Additionally, quite good correlation (presented in the RGB image—Fig. 6b) between the distribution of the 1740 cm−1 band (in red channel) and the PLL frequency (in the green channel) was observed, pointing to the fact that the area with traces of hemozoin are stiffer than the rest of the cell.

Conclusions

In this paper, we compared three methods: FTIR microspectroscopy, O-PTIR, and AFM-IR spectroscopy that can be used for the infrared single cell characterization—in our case—P. falciparum-infected human RBCs. Potential advantages and limitations of the mentioned methods prompted us to carry out these experiments and to compare between them. Furthermore, if all three discussed techniques can deliver similar molecular information, our aim is to prioritize the most economical method in terms of cost of consumables, manpower and ease of operations and data processing.

All techniques used in this work can provide quantitative distribution of bio-molecules such as DNA, carbohydrates, proteins, lipids and in the case of P. falciparum, hemozoin. However, there are essential factors (summarized in Table 1) which determine the method’s suitability for the analysis of the biochemical landscape of single cells.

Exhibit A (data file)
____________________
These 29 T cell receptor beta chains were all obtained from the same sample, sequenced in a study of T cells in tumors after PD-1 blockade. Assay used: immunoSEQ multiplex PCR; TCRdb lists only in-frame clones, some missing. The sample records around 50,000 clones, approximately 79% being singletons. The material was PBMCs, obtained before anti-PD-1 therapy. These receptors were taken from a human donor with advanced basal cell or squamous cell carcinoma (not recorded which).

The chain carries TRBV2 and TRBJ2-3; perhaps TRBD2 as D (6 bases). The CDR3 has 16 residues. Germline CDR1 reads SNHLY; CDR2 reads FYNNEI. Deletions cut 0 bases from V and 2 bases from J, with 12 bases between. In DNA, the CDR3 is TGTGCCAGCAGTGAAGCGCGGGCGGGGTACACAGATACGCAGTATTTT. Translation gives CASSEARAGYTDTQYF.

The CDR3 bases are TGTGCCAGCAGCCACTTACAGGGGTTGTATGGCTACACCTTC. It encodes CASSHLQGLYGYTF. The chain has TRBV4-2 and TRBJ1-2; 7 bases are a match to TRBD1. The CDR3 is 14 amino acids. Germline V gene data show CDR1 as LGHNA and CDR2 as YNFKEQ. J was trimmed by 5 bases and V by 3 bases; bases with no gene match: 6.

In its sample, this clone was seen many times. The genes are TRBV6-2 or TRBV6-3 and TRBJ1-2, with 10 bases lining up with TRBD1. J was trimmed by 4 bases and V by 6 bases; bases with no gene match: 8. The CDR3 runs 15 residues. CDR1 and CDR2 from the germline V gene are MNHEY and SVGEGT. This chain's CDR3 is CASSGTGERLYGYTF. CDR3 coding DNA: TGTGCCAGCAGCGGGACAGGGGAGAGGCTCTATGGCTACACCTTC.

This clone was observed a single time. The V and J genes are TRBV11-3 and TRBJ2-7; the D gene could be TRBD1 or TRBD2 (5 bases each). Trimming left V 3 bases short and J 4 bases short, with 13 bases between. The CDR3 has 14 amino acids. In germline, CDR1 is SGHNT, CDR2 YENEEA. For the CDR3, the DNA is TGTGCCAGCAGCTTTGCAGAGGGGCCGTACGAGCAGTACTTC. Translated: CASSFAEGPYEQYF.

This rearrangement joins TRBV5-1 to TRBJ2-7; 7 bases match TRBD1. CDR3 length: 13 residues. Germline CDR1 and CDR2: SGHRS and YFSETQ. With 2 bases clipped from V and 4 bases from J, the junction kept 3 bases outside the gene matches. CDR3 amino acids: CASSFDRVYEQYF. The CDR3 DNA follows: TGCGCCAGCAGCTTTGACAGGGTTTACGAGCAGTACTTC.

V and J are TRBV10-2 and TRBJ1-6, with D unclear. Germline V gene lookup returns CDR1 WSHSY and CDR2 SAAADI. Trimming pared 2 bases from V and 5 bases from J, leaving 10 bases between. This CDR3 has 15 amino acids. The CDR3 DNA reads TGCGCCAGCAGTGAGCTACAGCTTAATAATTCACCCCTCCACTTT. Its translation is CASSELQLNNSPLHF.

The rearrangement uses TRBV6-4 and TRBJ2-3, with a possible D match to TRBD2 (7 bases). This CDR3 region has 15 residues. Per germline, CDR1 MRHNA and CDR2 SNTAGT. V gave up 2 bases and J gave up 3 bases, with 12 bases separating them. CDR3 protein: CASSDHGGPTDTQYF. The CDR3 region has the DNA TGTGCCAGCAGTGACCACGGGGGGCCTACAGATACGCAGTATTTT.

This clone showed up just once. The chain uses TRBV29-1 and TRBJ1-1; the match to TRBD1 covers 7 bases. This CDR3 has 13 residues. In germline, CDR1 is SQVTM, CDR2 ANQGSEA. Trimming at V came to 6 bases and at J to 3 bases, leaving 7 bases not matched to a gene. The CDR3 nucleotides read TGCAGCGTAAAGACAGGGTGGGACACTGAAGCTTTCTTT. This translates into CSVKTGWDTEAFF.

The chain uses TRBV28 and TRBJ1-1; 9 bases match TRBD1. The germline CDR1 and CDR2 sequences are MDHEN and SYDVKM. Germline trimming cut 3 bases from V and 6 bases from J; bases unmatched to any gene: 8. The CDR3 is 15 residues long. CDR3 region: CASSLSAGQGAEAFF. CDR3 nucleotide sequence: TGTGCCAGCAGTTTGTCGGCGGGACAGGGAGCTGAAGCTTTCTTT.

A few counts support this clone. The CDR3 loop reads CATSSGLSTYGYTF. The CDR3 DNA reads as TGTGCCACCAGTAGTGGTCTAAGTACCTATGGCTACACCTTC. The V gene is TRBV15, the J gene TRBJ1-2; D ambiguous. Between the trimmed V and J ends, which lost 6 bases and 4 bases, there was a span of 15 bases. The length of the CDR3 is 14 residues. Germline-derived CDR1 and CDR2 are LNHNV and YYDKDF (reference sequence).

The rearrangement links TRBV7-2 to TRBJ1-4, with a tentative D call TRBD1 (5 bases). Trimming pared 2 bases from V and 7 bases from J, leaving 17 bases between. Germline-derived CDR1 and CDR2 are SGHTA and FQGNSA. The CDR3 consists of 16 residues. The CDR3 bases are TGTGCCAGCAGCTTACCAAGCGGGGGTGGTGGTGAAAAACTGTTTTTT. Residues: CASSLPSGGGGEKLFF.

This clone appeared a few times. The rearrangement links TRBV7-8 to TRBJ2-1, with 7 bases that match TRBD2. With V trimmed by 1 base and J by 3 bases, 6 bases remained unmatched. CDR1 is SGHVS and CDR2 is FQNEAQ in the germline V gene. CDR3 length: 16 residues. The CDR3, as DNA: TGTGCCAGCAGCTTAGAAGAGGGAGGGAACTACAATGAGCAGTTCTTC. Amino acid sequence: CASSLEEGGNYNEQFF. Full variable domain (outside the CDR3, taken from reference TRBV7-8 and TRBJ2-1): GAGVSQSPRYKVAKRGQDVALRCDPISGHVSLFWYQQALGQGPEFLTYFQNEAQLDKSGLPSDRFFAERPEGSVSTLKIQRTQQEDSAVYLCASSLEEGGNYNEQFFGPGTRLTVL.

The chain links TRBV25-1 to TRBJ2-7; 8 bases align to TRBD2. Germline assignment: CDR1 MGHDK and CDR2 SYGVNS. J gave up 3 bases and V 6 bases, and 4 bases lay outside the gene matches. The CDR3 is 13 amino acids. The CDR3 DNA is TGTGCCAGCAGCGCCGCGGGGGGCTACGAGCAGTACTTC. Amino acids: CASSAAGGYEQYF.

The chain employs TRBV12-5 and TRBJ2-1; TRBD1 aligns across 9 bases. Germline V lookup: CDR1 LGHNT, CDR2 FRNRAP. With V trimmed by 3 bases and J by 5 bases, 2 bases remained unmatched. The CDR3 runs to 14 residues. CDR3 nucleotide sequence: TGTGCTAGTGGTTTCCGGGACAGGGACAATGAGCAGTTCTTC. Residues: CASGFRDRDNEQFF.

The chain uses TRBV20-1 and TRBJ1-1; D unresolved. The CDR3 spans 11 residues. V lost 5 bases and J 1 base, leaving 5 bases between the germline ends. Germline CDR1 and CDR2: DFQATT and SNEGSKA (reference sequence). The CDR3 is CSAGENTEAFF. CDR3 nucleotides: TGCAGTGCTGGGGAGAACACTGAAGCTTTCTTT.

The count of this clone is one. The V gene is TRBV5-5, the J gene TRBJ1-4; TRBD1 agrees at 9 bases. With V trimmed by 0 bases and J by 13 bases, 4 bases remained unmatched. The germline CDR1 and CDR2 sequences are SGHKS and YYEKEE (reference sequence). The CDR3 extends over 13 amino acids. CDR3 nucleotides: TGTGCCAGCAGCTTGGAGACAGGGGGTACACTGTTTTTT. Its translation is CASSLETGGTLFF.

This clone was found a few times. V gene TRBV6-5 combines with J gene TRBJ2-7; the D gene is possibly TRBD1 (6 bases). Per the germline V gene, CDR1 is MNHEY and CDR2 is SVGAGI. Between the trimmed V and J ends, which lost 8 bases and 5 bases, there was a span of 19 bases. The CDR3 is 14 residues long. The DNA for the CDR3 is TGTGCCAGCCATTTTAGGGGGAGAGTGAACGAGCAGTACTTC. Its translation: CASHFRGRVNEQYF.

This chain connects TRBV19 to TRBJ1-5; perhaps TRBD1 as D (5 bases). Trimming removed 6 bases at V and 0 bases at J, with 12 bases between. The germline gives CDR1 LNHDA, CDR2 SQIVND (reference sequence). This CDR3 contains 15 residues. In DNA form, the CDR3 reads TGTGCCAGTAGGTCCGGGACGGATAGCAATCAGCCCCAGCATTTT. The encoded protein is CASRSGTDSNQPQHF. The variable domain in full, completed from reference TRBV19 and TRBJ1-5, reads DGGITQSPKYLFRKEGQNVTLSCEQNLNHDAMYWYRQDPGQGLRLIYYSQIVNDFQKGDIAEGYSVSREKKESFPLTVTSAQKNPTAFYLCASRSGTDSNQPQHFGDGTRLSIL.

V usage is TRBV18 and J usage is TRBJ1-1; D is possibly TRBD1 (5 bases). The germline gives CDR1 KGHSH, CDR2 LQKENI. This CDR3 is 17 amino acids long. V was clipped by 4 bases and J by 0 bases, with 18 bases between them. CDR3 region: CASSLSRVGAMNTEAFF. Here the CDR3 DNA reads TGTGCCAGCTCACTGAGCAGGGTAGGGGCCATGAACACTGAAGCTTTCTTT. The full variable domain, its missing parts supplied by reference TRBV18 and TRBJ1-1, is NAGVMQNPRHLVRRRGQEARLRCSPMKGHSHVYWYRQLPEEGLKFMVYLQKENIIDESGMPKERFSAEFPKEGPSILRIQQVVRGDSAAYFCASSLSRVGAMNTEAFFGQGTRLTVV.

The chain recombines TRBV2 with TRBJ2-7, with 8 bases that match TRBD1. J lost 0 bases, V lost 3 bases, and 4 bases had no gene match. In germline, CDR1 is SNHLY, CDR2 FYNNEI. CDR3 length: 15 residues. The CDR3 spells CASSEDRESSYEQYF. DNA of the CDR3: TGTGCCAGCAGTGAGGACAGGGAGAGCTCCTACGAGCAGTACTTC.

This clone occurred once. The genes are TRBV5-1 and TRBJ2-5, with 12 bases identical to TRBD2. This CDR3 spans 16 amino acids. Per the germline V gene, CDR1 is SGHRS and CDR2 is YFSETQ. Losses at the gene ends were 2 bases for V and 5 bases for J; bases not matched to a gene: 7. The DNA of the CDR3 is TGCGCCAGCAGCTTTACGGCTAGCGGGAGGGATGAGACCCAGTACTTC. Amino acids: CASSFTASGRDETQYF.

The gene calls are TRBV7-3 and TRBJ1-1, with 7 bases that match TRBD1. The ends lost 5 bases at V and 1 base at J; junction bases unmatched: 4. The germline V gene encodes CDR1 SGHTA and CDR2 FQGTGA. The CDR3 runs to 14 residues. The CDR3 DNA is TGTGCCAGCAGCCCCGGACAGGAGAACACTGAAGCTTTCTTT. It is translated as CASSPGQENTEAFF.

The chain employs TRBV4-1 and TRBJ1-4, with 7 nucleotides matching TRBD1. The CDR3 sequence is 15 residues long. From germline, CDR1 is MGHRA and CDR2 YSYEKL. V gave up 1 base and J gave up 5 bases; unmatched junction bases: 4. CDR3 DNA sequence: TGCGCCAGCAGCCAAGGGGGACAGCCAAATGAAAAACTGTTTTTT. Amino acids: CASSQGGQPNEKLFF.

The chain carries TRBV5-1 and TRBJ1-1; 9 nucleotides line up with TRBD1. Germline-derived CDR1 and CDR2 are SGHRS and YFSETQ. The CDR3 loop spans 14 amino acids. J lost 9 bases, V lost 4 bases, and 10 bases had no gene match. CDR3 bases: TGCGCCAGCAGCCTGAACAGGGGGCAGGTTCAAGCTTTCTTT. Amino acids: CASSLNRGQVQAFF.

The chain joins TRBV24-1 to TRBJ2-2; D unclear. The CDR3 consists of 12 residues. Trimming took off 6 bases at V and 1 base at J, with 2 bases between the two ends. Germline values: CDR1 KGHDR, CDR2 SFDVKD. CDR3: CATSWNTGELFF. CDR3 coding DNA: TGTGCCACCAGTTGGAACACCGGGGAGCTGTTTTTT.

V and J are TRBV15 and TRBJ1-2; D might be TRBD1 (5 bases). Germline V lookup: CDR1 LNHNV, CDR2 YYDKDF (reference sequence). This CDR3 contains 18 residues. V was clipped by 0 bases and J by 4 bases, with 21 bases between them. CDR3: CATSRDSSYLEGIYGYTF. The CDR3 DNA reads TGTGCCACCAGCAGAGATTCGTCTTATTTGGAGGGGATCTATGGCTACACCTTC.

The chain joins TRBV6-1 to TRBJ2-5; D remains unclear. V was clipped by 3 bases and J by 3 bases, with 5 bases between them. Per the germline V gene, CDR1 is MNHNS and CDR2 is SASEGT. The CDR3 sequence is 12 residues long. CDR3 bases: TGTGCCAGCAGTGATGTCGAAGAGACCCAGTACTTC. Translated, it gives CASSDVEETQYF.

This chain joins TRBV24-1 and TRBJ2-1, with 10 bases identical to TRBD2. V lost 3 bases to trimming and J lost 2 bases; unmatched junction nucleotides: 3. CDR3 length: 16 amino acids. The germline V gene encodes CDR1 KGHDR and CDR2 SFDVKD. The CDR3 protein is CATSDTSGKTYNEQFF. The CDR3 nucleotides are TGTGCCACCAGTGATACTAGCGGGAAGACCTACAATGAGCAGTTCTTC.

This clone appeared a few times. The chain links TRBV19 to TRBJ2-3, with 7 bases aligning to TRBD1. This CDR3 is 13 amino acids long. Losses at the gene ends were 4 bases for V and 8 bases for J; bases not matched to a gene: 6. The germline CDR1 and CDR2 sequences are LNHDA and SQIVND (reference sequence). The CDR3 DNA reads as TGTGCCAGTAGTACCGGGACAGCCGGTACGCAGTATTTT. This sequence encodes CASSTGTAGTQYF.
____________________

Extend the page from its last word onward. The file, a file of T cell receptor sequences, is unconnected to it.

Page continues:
Table 1 Practical advantages and disadvantages of the spectroscopic methods observed from our analysis of individual Plasmodium-infected RBCs.

Our investigation started with the analysis of single, healthy RBCs (control) as they are well characterized in terms of morphology and composition. Measurements done by FTIR microspectroscopy and O-PTIR spectroscopy show that only O-PTIR is able to reveal spectroscopic differences between the center vs. the periphery part of the single, healthy cell (Fig. 2). PCA performed on spectra collected for the control and infected RBCs presented in this work, demonstrates that FTIR microspectroscopy cannot separate these two groups. Clear differentiation is perceived for the spectra obtained by O-PTIR. This suggests that submicron resolution is indeed required if local biochemical variability within single cell must be checked.